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Not a bad year after all for Cambodia

By Verghese Mathews - posted Friday, 13 January 2006

This has not been a good year at all for the Opposition Sam Rainsy Party though it has turned out to be much better than expected for the dominant Cambodian People's Party of Prime Minister Hun Sen, and its coalition partner in government, the royalist Funcinpec, headed by Prince Norodom Ranariddh.

Meanwhile, newly crowned King Norodom Sihamoni manifested a regal decorum and a quiet charm that quickly endeared him especially to the common folk - "the little people," as his father, ex-King Sihanouk, was wont to fondly refer to them.

Hun Sen, Ranariddh and Rainsy have, over the years, all played centre stage with varying degrees of success and failure. In the process they have raised debilitating politicking and disruptive one-upmanship into a fine art.


Notwithstanding this, there has been a gradual maturing of the political styles in the past year. Old-fashioned politicians who were rewarded for past services are being slowly replaced by more educated and competent young politicians and technocrats, who are able to address complex challenges and relate equally well to the increasing numbers of potentially troublesome unemployed youths moving to the cities and towns.

This evolving change in the political party scene has gone largely unnoticed as all focus has been on the main players. Not surprisingly, despite the infusion of new blood, the infighting, factionalism and one-upmanship of Cambodian politics continue.

Looking back on 2005, King Sihamoni has undoubtedly emerged as the best-loved figure, with Hun Sen clearly the strongest of the leaders, while Ranariddh has surprised his detractors as a deft survivor and a practical politician.

Rainsy is indisputably the main loser. This was sealed on December 22 when a Cambodian court found him guilty on two counts of criminal defamation and sentenced him in absentia to 18 months in prison for remarks he made against Hun Sen and Ranariddh. Rainsy, who has been in self-exile in Paris following the removal of his parliamentary immunity from prosecution in February, refused to attend the trial.

He was alleged to have accused Hun Sen of being involved in a 1997 grenade attack on an Opposition rally that resulted in 19 deaths. He was also alleged to have accused Ranariddh of having accepted substantial bribes from the CPP as an inducement for Funcinpec to join government.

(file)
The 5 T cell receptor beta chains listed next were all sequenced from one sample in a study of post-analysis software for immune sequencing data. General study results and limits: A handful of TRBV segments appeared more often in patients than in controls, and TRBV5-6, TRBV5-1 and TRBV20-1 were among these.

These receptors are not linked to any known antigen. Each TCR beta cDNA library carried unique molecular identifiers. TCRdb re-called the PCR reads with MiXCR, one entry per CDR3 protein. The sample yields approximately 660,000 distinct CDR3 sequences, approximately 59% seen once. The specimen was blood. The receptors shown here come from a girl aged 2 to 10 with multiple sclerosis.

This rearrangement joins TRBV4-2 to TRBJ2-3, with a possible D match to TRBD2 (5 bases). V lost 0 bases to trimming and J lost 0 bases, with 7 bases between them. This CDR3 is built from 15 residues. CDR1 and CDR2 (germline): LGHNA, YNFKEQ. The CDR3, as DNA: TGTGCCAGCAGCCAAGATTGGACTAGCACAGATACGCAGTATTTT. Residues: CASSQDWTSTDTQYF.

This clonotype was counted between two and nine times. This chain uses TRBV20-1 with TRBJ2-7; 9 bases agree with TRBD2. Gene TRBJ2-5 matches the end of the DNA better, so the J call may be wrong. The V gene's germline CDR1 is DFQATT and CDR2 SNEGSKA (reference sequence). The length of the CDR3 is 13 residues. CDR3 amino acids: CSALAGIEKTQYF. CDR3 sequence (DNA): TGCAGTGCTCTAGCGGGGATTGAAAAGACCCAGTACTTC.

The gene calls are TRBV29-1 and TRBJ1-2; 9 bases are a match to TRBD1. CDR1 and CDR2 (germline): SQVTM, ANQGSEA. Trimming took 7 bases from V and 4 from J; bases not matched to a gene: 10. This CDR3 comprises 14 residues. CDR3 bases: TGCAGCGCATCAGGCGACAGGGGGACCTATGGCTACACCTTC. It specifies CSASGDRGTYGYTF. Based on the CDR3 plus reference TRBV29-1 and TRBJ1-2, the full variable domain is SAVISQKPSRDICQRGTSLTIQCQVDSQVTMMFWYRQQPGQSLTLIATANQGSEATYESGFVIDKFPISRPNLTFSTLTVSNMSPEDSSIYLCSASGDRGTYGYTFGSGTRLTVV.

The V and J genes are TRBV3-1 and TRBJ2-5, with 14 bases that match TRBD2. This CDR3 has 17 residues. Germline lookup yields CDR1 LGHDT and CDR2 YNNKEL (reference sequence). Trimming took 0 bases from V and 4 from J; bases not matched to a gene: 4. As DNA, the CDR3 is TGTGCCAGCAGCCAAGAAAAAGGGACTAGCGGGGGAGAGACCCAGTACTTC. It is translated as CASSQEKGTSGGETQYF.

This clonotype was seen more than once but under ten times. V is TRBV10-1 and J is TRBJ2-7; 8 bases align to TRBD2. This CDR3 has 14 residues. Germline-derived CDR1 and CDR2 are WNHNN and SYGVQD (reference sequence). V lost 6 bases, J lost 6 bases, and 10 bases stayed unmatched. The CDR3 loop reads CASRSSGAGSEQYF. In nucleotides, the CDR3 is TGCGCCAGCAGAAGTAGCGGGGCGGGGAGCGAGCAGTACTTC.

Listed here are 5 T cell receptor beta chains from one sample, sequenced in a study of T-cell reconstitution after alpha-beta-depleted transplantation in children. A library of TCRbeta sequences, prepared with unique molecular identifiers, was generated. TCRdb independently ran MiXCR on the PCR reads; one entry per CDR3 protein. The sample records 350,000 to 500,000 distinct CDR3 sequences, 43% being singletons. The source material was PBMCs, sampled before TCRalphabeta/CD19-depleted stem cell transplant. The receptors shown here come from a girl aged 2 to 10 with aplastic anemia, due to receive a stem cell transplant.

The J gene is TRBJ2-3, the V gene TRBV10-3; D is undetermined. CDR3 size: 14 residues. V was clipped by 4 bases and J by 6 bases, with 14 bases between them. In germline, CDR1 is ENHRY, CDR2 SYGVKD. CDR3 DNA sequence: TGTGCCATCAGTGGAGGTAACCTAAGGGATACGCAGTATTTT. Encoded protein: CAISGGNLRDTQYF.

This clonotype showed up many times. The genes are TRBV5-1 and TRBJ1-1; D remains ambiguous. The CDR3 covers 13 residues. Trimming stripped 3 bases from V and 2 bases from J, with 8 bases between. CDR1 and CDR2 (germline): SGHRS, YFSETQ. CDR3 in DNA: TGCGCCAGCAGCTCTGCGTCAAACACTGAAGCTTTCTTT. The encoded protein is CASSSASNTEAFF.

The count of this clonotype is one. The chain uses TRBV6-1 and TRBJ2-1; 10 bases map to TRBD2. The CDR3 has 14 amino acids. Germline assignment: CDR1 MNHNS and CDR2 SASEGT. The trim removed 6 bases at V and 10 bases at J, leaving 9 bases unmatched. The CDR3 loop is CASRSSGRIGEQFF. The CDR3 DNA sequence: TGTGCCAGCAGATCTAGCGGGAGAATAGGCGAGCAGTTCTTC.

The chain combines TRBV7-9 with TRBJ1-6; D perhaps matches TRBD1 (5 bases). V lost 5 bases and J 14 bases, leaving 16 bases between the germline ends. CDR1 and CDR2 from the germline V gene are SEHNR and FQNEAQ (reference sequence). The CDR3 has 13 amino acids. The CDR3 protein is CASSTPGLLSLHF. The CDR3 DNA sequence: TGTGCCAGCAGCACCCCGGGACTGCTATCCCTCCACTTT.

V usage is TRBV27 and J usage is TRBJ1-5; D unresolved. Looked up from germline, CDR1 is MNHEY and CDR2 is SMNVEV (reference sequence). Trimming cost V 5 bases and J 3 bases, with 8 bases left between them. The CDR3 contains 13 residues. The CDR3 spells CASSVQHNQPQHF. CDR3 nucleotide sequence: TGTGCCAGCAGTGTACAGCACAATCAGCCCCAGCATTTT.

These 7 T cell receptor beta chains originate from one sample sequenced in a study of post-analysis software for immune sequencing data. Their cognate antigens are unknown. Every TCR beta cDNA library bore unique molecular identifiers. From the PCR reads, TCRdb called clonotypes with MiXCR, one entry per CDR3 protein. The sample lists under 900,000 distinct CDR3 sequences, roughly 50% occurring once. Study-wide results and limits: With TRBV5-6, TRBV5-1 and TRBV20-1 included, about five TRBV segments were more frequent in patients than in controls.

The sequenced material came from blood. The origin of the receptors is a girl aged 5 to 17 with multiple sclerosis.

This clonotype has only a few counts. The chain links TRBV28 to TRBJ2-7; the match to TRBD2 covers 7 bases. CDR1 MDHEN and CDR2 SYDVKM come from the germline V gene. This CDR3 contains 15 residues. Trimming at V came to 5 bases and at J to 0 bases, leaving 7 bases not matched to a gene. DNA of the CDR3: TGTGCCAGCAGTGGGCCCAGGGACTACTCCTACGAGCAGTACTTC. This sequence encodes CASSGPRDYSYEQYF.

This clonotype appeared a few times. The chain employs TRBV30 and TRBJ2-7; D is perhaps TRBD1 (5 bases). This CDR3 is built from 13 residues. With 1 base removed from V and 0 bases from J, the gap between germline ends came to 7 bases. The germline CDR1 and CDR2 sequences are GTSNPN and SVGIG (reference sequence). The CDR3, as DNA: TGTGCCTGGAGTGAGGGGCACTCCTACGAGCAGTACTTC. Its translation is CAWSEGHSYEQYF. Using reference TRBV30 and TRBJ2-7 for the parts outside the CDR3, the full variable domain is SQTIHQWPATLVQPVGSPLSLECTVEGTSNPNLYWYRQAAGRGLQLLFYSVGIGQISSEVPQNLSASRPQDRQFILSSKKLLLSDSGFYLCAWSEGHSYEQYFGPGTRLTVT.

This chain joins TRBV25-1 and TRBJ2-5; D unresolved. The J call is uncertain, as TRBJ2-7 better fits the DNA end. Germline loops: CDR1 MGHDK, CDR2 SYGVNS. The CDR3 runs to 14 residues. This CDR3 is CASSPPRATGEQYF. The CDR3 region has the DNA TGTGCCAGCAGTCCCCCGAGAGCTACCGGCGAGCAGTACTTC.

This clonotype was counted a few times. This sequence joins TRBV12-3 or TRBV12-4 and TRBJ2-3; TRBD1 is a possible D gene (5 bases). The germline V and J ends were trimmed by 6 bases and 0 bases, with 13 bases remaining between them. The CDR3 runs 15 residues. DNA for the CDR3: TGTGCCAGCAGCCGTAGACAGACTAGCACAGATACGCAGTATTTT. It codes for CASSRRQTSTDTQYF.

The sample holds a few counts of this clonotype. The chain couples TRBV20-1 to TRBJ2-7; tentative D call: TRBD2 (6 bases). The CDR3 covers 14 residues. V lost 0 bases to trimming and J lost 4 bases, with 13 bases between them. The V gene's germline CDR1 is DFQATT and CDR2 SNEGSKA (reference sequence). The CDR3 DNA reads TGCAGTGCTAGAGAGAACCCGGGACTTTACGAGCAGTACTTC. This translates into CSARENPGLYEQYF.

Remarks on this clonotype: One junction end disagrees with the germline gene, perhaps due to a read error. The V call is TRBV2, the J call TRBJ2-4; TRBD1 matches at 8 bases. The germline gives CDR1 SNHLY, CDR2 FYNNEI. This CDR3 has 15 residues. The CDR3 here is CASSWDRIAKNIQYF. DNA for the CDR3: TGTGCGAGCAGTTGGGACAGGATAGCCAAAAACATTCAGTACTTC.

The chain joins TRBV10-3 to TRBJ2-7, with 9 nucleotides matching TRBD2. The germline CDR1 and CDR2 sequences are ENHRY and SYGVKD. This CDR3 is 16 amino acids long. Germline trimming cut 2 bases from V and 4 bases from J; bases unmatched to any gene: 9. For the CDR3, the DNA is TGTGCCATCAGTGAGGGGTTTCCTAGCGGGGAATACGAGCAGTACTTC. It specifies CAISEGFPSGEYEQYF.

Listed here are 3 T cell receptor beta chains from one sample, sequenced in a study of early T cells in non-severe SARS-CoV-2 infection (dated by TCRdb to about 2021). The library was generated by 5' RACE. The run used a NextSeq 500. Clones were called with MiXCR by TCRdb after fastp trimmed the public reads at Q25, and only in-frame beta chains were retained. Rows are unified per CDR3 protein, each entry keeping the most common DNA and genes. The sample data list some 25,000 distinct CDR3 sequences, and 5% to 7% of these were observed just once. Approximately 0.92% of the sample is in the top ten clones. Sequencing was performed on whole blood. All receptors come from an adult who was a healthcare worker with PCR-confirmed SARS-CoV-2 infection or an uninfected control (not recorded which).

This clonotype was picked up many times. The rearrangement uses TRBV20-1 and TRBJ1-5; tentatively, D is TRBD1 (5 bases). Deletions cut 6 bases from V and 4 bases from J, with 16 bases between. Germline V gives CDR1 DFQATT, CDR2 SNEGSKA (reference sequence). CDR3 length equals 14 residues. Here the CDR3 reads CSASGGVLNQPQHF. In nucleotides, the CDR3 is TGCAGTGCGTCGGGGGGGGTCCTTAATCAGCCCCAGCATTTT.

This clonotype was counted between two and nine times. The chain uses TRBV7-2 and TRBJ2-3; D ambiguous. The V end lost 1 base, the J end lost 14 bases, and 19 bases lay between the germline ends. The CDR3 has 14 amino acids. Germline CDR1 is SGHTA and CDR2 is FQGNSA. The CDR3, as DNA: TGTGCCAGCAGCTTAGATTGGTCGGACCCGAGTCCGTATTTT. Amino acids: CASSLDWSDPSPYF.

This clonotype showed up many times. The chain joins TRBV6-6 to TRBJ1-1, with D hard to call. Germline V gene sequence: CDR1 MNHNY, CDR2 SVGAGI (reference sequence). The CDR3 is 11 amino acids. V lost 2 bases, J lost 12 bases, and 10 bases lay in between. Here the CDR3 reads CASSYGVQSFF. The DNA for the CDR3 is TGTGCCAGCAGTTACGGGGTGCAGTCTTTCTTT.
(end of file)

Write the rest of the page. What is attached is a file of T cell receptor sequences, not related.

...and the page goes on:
Rainsy has termed the judicial decision as farcical and repeated his allegation that the Cambodian courts were not independent. The US State Department expressed concern at what it termed was the continuing deterioration of democratic principles, such as free speech.


Likewise, Rainsy's friends overseas, including human rights organisations, have come out in his support but back home where the votes count, his glamour has gone and his party is steadily losing credibility.

Some suggest that while Rainsy's extended stay outside the country had given unprecedented elbow room for other aspirants in his tightly-run party, no clear alternative leader has emerged. With the latest court ruling, Rainsy will continue to remain outside with limited options. Some supporters have suggested a party-in-exile leading to a government-in-exile.

Meanwhile, Rainsy has quickly called for pardon from the king, an act which will return him to public life in Phnom Penh. Already his friends and supporters especially the anti-Hun Sen Cambodian diaspora in the US and France are picking up this call and flooding Internet newsgroups with similar demands to the king.

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About the Author

Verghese Mathews, a former Singapore ambassador to Cambodia, is a visiting fellow at the Institute of Southeast Asian Studies.

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